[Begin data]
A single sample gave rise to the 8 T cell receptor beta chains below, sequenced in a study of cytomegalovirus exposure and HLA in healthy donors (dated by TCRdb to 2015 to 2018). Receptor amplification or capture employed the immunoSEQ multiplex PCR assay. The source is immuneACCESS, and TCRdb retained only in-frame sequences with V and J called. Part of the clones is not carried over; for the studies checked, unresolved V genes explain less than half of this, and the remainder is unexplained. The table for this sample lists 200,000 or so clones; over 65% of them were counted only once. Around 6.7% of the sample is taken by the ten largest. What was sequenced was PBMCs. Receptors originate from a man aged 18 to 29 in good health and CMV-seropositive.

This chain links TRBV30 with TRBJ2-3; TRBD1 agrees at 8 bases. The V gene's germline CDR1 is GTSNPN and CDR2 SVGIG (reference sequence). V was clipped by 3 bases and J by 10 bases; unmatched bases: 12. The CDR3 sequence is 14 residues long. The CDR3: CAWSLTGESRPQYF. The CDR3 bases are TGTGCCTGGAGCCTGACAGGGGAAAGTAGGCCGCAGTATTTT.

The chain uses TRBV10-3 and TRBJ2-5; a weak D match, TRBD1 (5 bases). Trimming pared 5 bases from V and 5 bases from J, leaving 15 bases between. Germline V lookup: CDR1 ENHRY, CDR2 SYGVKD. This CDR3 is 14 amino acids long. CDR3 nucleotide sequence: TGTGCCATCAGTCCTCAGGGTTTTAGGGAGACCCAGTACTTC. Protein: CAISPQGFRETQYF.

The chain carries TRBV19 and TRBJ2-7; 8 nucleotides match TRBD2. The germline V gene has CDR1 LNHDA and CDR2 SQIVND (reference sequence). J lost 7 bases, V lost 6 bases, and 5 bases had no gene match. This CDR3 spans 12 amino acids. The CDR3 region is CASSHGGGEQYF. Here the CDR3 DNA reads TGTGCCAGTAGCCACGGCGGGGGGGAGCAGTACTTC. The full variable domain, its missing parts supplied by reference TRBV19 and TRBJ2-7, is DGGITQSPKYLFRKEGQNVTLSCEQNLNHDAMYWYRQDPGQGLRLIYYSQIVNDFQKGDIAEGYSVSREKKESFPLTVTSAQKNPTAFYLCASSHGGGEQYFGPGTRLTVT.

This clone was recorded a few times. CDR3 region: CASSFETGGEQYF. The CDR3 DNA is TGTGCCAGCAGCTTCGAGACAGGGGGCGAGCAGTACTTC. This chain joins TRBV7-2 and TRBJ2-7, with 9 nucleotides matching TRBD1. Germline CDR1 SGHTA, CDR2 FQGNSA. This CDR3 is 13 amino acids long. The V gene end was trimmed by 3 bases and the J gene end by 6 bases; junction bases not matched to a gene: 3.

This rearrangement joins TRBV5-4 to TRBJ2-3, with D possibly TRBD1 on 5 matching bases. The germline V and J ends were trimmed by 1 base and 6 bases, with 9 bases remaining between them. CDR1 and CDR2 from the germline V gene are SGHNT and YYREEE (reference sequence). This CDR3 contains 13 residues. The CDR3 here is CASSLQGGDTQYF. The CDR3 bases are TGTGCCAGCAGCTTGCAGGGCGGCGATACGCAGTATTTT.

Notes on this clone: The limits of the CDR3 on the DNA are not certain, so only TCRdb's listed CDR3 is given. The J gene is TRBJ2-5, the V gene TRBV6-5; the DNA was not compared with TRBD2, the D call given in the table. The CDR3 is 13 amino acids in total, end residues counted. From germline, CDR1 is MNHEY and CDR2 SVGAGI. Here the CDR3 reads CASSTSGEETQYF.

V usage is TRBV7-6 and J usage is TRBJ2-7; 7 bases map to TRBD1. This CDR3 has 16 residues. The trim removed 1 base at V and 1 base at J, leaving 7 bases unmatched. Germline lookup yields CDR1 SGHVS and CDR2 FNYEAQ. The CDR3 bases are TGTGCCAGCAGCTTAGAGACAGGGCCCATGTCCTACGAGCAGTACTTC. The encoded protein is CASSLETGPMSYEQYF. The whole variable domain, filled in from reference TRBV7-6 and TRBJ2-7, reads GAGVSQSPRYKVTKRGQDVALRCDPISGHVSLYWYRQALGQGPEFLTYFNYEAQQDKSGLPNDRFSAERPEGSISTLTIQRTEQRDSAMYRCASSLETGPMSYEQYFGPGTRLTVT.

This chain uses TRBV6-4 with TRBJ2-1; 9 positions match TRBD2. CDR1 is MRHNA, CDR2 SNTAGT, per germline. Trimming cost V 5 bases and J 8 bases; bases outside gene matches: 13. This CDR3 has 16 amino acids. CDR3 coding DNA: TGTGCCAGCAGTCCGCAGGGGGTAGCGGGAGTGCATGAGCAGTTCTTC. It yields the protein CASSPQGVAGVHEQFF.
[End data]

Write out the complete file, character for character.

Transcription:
A single sample gave rise to the 8 T cell receptor beta chains below, sequenced in a study of cytomegalovirus exposure and HLA in healthy donors (dated by TCRdb to 2015 to 2018). Receptor amplification or capture employed the immunoSEQ multiplex PCR assay. The source is immuneACCESS, and TCRdb retained only in-frame sequences with V and J called. Part of the clones is not carried over; for the studies checked, unresolved V genes explain less than half of this, and the remainder is unexplained. The table for this sample lists 200,000 or so clones; over 65% of them were counted only once. Around 6.7% of the sample is taken by the ten largest. What was sequenced was PBMCs. Receptors originate from a man aged 18 to 29 in good health and CMV-seropositive.

This chain links TRBV30 with TRBJ2-3; TRBD1 agrees at 8 bases. The V gene's germline CDR1 is GTSNPN and CDR2 SVGIG (reference sequence). V was clipped by 3 bases and J by 10 bases; unmatched bases: 12. The CDR3 sequence is 14 residues long. The CDR3: CAWSLTGESRPQYF. The CDR3 bases are TGTGCCTGGAGCCTGACAGGGGAAAGTAGGCCGCAGTATTTT.

The chain uses TRBV10-3 and TRBJ2-5; a weak D match, TRBD1 (5 bases). Trimming pared 5 bases from V and 5 bases from J, leaving 15 bases between. Germline V lookup: CDR1 ENHRY, CDR2 SYGVKD. This CDR3 is 14 amino acids long. CDR3 nucleotide sequence: TGTGCCATCAGTCCTCAGGGTTTTAGGGAGACCCAGTACTTC. Protein: CAISPQGFRETQYF.

The chain carries TRBV19 and TRBJ2-7; 8 nucleotides match TRBD2. The germline V gene has CDR1 LNHDA and CDR2 SQIVND (reference sequence). J lost 7 bases, V lost 6 bases, and 5 bases had no gene match. This CDR3 spans 12 amino acids. The CDR3 region is CASSHGGGEQYF. Here the CDR3 DNA reads TGTGCCAGTAGCCACGGCGGGGGGGAGCAGTACTTC. The full variable domain, its missing parts supplied by reference TRBV19 and TRBJ2-7, is DGGITQSPKYLFRKEGQNVTLSCEQNLNHDAMYWYRQDPGQGLRLIYYSQIVNDFQKGDIAEGYSVSREKKESFPLTVTSAQKNPTAFYLCASSHGGGEQYFGPGTRLTVT.

This clone was recorded a few times. CDR3 region: CASSFETGGEQYF. The CDR3 DNA is TGTGCCAGCAGCTTCGAGACAGGGGGCGAGCAGTACTTC. This chain joins TRBV7-2 and TRBJ2-7, with 9 nucleotides matching TRBD1. Germline CDR1 SGHTA, CDR2 FQGNSA. This CDR3 is 13 amino acids long. The V gene end was trimmed by 3 bases and the J gene end by 6 bases; junction bases not matched to a gene: 3.

This rearrangement joins TRBV5-4 to TRBJ2-3, with D possibly TRBD1 on 5 matching bases. The germline V and J ends were trimmed by 1 base and 6 bases, with 9 bases remaining between them. CDR1 and CDR2 from the germline V gene are SGHNT and YYREEE (reference sequence). This CDR3 contains 13 residues. The CDR3 here is CASSLQGGDTQYF. The CDR3 bases are TGTGCCAGCAGCTTGCAGGGCGGCGATACGCAGTATTTT.

Notes on this clone: The limits of the CDR3 on the DNA are not certain, so only TCRdb's listed CDR3 is given. The J gene is TRBJ2-5, the V gene TRBV6-5; the DNA was not compared with TRBD2, the D call given in the table. The CDR3 is 13 amino acids in total, end residues counted. From germline, CDR1 is MNHEY and CDR2 SVGAGI. Here the CDR3 reads CASSTSGEETQYF.

V usage is TRBV7-6 and J usage is TRBJ2-7; 7 bases map to TRBD1. This CDR3 has 16 residues. The trim removed 1 base at V and 1 base at J, leaving 7 bases unmatched. Germline lookup yields CDR1 SGHVS and CDR2 FNYEAQ. The CDR3 bases are TGTGCCAGCAGCTTAGAGACAGGGCCCATGTCCTACGAGCAGTACTTC. The encoded protein is CASSLETGPMSYEQYF. The whole variable domain, filled in from reference TRBV7-6 and TRBJ2-7, reads GAGVSQSPRYKVTKRGQDVALRCDPISGHVSLYWYRQALGQGPEFLTYFNYEAQQDKSGLPNDRFSAERPEGSISTLTIQRTEQRDSAMYRCASSLETGPMSYEQYFGPGTRLTVT.

This chain uses TRBV6-4 with TRBJ2-1; 9 positions match TRBD2. CDR1 is MRHNA, CDR2 SNTAGT, per germline. Trimming cost V 5 bases and J 8 bases; bases outside gene matches: 13. This CDR3 has 16 amino acids. CDR3 coding DNA: TGTGCCAGCAGTCCGCAGGGGGTAGCGGGAGTGCATGAGCAGTTCTTC. It yields the protein CASSPQGVAGVHEQFF.